Before I started my blog and before I came to Costa Rica, I read the study abroad blog of a friend of a friend, howibecametexan.com. At the time, I didn’t really understand the words I typed into the URL bar (I was not yet advanced enough to understand the concept of “following”), but now that I have left my home state, I’m starting to get it.
I grew up in a rural area outside of San Antonio, Texas, USA. Throughout my childhood, and especially as a teenager, I was a country hipster, pushing away the stereotypes that people around me lived out. I rolled my eyes at the sound of country music. I picked my way around the meat on the barbecue plates served at town functions and threw it away when my dad wasn’t looking. I never bothered to get a pair of cowboy boots. I felt trapped by only knowing the same ten people I went to kindergarten with and shuddered at the thought of being one of those who never left the no-stoplight town.
When I applied for college, I jumped at the chance to go to school at a big liberal university six hours away from home where I knew absolutely no one. I was eager to shed the identity I had had my entire life and get to know different people. I took to my anthropology class with gusto and reveled in the fact that they never played country in the cafeterias.
Over the next two years, Texas started growing on me so slowly, I didn’t notice.
By the end of my freshman year, I felt the gap in my life of a good river swimming hole with a swing and trees I could climb without people judging me. I also couldn’t skip class to go hay hauling with my family. I missed driving the slow tractor that was so loud, my dad and uncles had to communicate with hand signals when they wanted me to stop. I missed sitting with my cousins on top of a trailer piled high with hay bales as the straw prickled me even through my jeans.
By my sophomore year, scenes from my home were slipping into my writing and I finally bought a pair of boots and went two-step dancing at Billy Bob’s in Fort Worth. I may or may not have initially thought of buying the boots so I could take some culture with me to Costa Rica. Country songs brought nostalgia rather than annoyance and I put George Strait on my iPod.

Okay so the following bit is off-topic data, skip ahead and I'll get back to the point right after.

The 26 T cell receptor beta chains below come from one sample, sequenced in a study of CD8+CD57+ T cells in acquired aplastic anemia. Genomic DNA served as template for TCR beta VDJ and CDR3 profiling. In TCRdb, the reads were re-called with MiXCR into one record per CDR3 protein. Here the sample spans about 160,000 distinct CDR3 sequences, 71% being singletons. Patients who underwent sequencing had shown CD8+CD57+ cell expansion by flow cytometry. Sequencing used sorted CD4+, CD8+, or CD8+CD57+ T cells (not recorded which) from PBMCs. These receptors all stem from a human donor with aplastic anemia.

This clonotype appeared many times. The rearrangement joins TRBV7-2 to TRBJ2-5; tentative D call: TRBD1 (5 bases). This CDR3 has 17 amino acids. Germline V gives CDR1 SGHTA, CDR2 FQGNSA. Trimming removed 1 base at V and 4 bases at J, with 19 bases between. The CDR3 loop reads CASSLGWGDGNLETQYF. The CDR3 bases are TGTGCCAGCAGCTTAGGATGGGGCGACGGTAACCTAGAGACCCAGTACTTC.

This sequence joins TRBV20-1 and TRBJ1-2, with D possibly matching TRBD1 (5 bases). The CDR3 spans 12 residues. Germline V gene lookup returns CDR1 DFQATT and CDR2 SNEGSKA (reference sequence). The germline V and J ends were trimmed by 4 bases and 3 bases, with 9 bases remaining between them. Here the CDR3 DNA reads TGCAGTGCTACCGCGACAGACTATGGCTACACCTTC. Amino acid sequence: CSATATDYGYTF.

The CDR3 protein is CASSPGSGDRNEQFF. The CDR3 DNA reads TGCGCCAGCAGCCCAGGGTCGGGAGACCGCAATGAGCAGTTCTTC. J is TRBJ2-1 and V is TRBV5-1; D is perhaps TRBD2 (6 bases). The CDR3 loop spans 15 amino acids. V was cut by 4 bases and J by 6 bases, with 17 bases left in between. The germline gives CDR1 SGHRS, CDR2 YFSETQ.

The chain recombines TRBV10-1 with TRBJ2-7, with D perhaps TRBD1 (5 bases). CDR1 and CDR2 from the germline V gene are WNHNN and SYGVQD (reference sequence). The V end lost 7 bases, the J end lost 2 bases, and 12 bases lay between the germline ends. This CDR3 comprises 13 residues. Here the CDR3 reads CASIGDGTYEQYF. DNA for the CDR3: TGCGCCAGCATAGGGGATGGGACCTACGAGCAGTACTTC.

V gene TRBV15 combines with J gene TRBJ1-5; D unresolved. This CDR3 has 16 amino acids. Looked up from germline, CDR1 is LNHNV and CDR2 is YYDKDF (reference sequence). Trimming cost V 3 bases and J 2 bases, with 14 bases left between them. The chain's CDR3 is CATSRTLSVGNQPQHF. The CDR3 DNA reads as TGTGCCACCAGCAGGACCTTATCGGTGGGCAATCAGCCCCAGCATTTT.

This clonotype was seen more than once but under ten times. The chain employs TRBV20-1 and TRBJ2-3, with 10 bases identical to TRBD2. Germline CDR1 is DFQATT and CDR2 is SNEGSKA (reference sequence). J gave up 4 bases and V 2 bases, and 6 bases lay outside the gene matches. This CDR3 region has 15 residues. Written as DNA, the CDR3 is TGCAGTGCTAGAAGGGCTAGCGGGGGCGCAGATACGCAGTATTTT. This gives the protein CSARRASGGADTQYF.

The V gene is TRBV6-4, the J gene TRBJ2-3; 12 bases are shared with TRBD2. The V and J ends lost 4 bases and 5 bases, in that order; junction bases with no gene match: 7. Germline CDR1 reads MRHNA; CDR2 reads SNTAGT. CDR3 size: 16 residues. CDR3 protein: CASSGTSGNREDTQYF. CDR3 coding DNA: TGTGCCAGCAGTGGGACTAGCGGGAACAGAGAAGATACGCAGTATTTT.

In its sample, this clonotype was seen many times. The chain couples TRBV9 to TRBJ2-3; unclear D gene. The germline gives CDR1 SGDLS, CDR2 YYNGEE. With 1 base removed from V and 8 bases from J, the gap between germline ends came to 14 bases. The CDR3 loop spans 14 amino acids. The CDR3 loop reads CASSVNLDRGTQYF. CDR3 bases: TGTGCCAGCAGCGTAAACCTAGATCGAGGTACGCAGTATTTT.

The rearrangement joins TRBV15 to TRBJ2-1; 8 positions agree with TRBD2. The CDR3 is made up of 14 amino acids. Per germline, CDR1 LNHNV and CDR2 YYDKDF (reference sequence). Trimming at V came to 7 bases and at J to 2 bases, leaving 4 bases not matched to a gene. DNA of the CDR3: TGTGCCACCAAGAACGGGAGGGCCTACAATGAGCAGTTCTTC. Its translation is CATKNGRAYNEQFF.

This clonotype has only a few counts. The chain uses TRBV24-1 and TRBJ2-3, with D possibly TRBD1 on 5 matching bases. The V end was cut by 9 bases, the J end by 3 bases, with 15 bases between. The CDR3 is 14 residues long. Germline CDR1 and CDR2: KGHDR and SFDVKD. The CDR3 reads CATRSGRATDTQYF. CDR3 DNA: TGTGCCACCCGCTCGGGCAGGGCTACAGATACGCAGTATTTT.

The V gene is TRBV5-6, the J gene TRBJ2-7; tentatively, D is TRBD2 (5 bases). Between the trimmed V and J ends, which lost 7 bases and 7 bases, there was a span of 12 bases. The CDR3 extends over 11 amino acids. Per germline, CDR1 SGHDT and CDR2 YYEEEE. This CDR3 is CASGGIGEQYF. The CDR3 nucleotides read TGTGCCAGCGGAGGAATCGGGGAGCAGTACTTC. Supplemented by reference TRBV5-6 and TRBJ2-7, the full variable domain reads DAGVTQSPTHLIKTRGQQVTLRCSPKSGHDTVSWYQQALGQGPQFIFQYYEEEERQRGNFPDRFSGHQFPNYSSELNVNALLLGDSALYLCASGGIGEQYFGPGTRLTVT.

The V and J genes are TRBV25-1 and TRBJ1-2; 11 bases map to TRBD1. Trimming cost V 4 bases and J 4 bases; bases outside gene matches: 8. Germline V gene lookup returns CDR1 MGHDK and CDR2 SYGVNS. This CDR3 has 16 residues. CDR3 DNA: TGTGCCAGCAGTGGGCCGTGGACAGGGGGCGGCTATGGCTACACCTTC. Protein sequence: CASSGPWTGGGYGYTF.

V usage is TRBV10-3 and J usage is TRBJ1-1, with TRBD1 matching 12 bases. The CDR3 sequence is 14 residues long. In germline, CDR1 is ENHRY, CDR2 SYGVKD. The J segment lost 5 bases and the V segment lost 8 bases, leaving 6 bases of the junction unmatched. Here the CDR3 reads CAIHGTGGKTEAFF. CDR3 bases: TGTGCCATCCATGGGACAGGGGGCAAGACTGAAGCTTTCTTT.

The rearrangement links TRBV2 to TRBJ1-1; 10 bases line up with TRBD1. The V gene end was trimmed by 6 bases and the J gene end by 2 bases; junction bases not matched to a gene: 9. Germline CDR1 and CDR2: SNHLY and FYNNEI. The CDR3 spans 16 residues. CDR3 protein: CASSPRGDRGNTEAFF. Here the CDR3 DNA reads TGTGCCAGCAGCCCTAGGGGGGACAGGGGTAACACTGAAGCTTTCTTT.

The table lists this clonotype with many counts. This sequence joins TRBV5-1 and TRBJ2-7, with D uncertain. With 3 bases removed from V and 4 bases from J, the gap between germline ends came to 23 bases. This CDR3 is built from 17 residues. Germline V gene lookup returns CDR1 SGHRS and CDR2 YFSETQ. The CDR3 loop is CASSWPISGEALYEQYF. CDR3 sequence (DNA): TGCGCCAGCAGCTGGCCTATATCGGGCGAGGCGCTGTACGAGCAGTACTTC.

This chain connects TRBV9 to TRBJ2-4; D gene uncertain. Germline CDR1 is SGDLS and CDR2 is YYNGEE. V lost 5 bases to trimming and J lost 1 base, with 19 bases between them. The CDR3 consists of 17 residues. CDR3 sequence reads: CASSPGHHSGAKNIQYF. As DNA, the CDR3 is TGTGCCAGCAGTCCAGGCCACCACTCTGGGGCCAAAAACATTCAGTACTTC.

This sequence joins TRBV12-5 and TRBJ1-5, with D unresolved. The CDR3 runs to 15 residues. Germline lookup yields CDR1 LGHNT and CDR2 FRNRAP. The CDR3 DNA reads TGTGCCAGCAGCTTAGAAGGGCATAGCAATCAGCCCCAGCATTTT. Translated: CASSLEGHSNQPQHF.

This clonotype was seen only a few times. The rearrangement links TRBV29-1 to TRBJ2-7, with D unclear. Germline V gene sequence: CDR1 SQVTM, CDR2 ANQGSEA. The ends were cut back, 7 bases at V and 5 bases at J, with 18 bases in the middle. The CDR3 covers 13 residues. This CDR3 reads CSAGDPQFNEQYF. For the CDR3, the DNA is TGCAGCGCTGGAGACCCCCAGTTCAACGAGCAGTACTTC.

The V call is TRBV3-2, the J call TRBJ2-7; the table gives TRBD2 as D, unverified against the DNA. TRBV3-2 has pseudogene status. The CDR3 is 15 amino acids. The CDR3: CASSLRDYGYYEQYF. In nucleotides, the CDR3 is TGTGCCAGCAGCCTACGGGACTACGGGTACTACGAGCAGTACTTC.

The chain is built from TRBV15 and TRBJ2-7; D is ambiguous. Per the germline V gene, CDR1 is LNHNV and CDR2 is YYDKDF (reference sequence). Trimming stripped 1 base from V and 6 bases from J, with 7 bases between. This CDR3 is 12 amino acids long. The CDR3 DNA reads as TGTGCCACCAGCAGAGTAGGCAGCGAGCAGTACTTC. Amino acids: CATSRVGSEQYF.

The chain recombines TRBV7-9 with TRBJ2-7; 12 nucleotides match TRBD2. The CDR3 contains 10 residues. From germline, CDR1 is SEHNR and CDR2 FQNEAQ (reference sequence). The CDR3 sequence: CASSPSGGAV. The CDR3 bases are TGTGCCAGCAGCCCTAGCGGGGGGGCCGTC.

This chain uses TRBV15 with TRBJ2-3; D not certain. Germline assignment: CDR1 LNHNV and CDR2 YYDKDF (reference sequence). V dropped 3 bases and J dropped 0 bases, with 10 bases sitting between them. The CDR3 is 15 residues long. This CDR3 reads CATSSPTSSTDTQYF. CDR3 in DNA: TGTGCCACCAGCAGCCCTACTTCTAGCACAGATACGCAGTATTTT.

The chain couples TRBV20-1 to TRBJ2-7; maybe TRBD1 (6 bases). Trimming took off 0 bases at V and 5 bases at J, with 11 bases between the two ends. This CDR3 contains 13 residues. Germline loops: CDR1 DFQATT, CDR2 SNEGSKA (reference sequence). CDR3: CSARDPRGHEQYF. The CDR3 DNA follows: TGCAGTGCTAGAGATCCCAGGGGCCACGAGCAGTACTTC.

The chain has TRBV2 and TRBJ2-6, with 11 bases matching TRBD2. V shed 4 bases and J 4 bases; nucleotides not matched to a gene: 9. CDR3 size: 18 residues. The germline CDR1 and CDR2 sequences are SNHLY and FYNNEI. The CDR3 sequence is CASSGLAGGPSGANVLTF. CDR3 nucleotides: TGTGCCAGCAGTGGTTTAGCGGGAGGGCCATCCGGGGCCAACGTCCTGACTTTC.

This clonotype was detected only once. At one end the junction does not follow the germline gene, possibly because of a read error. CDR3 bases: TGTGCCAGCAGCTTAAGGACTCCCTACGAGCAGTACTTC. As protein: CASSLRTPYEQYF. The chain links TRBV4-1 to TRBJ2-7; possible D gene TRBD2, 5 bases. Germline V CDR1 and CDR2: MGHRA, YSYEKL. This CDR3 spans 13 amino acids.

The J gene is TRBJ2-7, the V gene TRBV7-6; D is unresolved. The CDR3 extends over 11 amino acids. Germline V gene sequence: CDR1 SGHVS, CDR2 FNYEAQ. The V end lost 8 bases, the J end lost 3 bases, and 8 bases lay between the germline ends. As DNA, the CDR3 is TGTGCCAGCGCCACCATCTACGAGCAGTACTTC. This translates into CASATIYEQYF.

But it was only when I came to Costa Rica that I understood my Texan identity. If you talked to any of the other exchange students (none of which are from Texas) they probably wouldn’t believe you if you said I used to shy away from the idea of Texas pride. Since I’ve been here, I’ve written an essay each about the Alamo and the hill country, I’ve recounted the Texas Revolution a couple of times, I’ve gotten excited over Texas flag sightings, I’ve worked the fact that Texas was an independent country into conversations, I’ve suggested we visit a Texas bar that’s somewhere around here, I’ve explained “ya’ll” and “fixin’ to” to ticos, I’ve told all that is awesome about San Antonio, the hill country, and Big Bend, and I always tell people I’m from Texas rather than the United States when they ask.
Guys. The people here don’t know what pecan pie is.
I always thought I would settle in another country, or at least another state, but now I think that once the wanderlust leaves me, I’ll probably settle in San Antonio, where I can find good chips and queso and go to the rodeo; where I can see my cousins and aunts and uncles on holidays and go to Mass in the church where I was baptized if I want to.
It’s not that I think that Texas is a better place than others, it’s just that there’s a part of me that will never be at home anywhere else. I love the traveling I’m doing and the life I’m learning, but it’s nice to know where home is.